A New York State Supreme Court Judge has ruled in favor of real estate mogul Donald Trump in a case centered on royalties for the Donald J. Trump Signature Collection, the real estate honcho’s luxury line of shirts and ties, a spokesperson for Trump told The Real Deal today.
Judge Eileen Bransten granted Trump a directed verdict in the case today, dismissing claims against him from New York City-based licensing firm ALM Unlimited, which said it helped him secure a licensing deal for his line in 2003. ALM alleged that Trump improperly stopped paying the company a cut of the royalties in 2008, breaching a contract he inked with Trump five years before.
By issuing a directed verdict, the judge sidestepped the jury, which had listened to seven days of testimony on the case, including from Trump himself. The judge said there was simply not sufficient evidence to establish the existence of a valid contract between Trump and ALM to continue with litigation, according to Trump’s spokesperson. The jury has been released from its responsibilities.
Trump told the jury last week that ALM had only a small role in arranging his 2004 deal with apparel giant PVH, formerly known as Phillips-Van Heusen. The line brought in more than $3.2 million in royalties between 2005 and 2007, according to ALM. More credit for the deal was due to television host Regis Philbin, who introduced him to PVH, Trump said.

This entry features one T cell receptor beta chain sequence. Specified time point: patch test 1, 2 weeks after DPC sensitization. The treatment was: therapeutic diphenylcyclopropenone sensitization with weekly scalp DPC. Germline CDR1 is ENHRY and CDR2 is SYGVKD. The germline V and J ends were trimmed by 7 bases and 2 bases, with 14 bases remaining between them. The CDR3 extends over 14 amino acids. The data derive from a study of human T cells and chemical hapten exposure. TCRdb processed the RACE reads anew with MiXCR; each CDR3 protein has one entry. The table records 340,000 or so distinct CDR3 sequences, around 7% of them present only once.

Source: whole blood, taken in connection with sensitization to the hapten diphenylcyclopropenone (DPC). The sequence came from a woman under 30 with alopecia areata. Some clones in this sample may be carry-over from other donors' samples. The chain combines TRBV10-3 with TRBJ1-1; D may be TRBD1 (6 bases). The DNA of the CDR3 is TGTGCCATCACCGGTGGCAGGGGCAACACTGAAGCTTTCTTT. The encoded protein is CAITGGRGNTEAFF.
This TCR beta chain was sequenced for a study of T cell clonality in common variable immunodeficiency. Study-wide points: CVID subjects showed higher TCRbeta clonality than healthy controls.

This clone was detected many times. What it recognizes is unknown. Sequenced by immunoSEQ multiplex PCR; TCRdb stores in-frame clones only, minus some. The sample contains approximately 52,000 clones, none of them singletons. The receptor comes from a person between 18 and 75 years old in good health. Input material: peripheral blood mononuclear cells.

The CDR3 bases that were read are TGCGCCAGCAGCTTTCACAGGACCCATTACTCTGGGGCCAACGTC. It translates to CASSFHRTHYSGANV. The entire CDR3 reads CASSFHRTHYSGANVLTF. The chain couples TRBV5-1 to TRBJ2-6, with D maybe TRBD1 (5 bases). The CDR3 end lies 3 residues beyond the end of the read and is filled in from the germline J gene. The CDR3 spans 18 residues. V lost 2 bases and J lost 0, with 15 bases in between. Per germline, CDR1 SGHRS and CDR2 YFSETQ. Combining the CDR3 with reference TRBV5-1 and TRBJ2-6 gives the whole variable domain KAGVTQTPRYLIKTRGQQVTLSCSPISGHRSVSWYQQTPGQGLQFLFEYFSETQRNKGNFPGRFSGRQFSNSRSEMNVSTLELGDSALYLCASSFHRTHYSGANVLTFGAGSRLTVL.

The mogul was “extremely pleased” with the outcome of the case and happy it had gone to trial, Alan Garten, executive vice president and litigation counsel to the Trump Organization, said in a statement to The Real Deal.
“[We] will not hesitate to take a case to trial to stand up for what we believe is right,” he said.
Trump’s attorney Jeffrey Goldman said the decision “should be a warning to all those who see Mr. Trump as a high profile wealthy target for litigation.”
The ruling brings an end to four years of litigation between Trump and ALM.
Jay Itkowitz, an attorney for licensing company, said he was “very disappointed” with the decision, which he called “completely erroneous.”
“It would not withstand an appellate review,” he said.
The judge’s decision to offer a directed verdict, rather than override the jury’s decision, means that a successful appeal would require a retrial and more court time, making it more of a financial investment for ALM to appeal the decision. The company could still get a small benefit if the judge rules in its favor on one outstanding claim, Itkowitz said.
It was not clear if ALM would appeal the decision.